This is the engine bay of the Lancia D25 with its rarely seen 3750cc four cam 60-degree V6. This D25 will be assigned to Juan Manuel Fangio and Eugenio Castellotti for the Tourist Trophy at the Dundrod circuit in Northern Ireland on September 11, 1954. Lancia had brought four cars to the “TT,” a pair of D25s – the second being given to Albert Ascari and Luigi Villoresi – and another pair of the older D24s with their smaller 3.2 liter V6 motors.
As it happened, Fangio was out after just a few laps with a terminal oil leak. Ascari and Villoresi continued until quite late in the race at which point their D25 lost its propeller shaft between the engine and the rear-mounted transaxle. Ascari is seen here at the left during the race accelerating away from the Lindsay Hairpin.
With the D25s hors de combat the top Lancia drivers switched mounts, as was not unusual in those days. Fangio joined up with Piero Taruffi in the n. 3 D24 which went on to finish second some two minutes behind the winning Ferrari 750 Monza driven by Mike Hawthorn and Maurice Trintignant. Castellotti took over the other D24 with Robert Manzon to finish third.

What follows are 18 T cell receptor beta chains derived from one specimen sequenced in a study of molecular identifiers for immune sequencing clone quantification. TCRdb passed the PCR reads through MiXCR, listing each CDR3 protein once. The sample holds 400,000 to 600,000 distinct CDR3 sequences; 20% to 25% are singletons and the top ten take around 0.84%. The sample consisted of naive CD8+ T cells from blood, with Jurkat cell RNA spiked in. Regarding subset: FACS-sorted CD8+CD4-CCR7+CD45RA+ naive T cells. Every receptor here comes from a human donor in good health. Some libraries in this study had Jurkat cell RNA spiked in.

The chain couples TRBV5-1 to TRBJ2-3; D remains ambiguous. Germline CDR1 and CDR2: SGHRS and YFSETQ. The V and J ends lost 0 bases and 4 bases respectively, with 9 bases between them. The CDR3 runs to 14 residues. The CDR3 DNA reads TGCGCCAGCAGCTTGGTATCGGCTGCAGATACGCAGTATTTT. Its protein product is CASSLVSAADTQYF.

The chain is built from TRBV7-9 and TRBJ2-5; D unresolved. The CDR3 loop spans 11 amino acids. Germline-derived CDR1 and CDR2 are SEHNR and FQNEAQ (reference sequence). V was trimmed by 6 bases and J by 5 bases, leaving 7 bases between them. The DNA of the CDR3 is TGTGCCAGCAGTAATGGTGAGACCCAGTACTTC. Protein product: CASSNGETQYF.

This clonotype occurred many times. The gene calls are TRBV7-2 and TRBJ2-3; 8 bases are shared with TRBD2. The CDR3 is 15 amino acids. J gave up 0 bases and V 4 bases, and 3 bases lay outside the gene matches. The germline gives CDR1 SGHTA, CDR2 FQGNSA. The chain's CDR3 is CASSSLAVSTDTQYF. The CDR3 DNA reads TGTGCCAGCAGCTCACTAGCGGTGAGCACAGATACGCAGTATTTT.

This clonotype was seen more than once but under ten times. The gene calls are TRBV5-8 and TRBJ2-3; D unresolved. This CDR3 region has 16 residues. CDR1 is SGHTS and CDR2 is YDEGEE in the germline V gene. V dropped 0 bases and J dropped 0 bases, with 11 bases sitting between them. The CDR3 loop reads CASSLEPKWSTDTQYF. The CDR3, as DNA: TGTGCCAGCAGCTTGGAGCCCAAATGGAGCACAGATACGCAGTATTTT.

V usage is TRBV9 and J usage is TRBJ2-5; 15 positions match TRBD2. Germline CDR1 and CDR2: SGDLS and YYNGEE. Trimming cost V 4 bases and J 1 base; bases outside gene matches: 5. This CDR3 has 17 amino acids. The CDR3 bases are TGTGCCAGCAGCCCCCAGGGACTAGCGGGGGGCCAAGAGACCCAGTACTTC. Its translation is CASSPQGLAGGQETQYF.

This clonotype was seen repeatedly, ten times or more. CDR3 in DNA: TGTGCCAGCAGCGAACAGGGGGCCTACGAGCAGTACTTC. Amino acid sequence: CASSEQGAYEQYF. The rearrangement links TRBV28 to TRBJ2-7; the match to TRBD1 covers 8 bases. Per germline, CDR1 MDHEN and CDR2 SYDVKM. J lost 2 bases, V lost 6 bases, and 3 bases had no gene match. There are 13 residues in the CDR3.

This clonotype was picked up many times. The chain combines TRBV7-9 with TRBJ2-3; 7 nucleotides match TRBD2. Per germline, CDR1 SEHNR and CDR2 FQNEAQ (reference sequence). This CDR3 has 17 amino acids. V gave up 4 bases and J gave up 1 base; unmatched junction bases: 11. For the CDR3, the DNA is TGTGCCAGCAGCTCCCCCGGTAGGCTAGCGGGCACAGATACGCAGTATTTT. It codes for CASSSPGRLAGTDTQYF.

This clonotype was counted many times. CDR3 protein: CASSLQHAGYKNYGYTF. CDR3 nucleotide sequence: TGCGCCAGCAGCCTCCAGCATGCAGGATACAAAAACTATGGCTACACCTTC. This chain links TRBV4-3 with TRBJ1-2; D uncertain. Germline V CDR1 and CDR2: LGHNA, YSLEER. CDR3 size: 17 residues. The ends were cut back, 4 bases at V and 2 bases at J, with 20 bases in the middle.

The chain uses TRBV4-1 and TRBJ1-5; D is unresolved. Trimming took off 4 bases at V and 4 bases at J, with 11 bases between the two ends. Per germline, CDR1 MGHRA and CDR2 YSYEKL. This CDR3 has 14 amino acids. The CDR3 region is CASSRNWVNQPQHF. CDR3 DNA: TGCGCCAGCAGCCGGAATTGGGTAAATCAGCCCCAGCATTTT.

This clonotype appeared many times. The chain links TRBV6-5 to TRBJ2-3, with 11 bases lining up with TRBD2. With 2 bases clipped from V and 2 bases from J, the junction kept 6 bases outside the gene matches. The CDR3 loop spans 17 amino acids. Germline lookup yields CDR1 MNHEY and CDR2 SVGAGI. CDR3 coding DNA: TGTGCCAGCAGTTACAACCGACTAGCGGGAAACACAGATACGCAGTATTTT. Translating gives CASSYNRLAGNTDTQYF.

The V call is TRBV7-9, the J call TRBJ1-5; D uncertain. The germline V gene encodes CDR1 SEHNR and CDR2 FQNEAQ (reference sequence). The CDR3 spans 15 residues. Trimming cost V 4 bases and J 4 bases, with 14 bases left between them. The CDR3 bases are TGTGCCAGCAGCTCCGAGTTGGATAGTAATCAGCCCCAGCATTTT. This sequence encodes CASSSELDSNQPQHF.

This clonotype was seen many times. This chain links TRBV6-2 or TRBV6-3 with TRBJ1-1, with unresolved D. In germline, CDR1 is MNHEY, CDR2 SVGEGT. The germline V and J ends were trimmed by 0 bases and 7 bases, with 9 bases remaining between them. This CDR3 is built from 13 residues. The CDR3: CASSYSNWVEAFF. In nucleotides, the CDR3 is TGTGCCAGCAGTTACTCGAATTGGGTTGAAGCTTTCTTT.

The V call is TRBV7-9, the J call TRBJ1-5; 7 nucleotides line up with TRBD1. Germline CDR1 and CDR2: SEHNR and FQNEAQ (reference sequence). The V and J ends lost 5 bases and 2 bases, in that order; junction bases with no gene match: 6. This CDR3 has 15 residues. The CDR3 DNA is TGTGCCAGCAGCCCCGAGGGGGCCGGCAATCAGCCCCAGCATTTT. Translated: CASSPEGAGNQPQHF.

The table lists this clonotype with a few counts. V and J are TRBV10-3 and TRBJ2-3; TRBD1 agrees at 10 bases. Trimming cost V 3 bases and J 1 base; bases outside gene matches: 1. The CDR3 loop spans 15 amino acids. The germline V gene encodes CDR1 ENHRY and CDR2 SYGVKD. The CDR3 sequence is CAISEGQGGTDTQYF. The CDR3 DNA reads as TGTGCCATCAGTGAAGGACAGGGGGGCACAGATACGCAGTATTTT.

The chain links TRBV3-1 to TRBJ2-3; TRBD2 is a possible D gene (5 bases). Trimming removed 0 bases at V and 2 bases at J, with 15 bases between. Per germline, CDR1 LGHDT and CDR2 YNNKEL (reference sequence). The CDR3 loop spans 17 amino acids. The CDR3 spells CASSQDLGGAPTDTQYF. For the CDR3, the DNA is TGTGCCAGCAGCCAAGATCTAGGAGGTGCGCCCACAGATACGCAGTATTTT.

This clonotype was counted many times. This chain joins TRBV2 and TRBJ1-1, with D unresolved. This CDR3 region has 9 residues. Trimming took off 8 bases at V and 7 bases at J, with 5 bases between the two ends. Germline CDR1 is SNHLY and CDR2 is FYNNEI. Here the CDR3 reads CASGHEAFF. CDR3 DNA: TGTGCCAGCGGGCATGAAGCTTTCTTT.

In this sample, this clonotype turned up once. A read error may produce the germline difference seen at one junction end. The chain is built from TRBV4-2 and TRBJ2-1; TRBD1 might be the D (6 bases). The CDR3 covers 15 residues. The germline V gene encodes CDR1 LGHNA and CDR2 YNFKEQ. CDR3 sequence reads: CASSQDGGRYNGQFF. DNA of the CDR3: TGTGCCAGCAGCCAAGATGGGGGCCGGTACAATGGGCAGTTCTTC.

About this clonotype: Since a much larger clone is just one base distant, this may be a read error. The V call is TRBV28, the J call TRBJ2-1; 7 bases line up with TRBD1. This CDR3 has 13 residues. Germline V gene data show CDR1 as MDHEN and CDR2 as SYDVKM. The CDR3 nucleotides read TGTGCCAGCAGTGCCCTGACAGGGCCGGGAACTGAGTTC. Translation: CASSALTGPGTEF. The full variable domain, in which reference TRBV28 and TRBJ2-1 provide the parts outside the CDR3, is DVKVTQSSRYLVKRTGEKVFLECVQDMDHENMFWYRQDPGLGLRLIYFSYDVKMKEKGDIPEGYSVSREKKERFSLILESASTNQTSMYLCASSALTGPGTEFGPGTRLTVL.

Hawthorn’s win underlined his abilities as these early editions of the 750 Monza had rather unpredictable handling, evidenced by Froilán González’s big accident in practice. This problem was still present in 1955 when Olivier Gendebien would likewise be surprised by the instability of his 750 Monza which got away from him in practice.
The difficulties of the new Lancia D25s was indicative of the onrushing financial problems at Lancia, which also affected the development of its innovative D50 grand prix car. All came to an end for the Lancia racing effort in the early summer of 1955, after which the grand prix cars were turned over to Ferrari which would use them in various iterations in 1956 and 1957.
Photos by Louis Klemantaski ©The Klemantaski Collection – http://www.klemcoll.com
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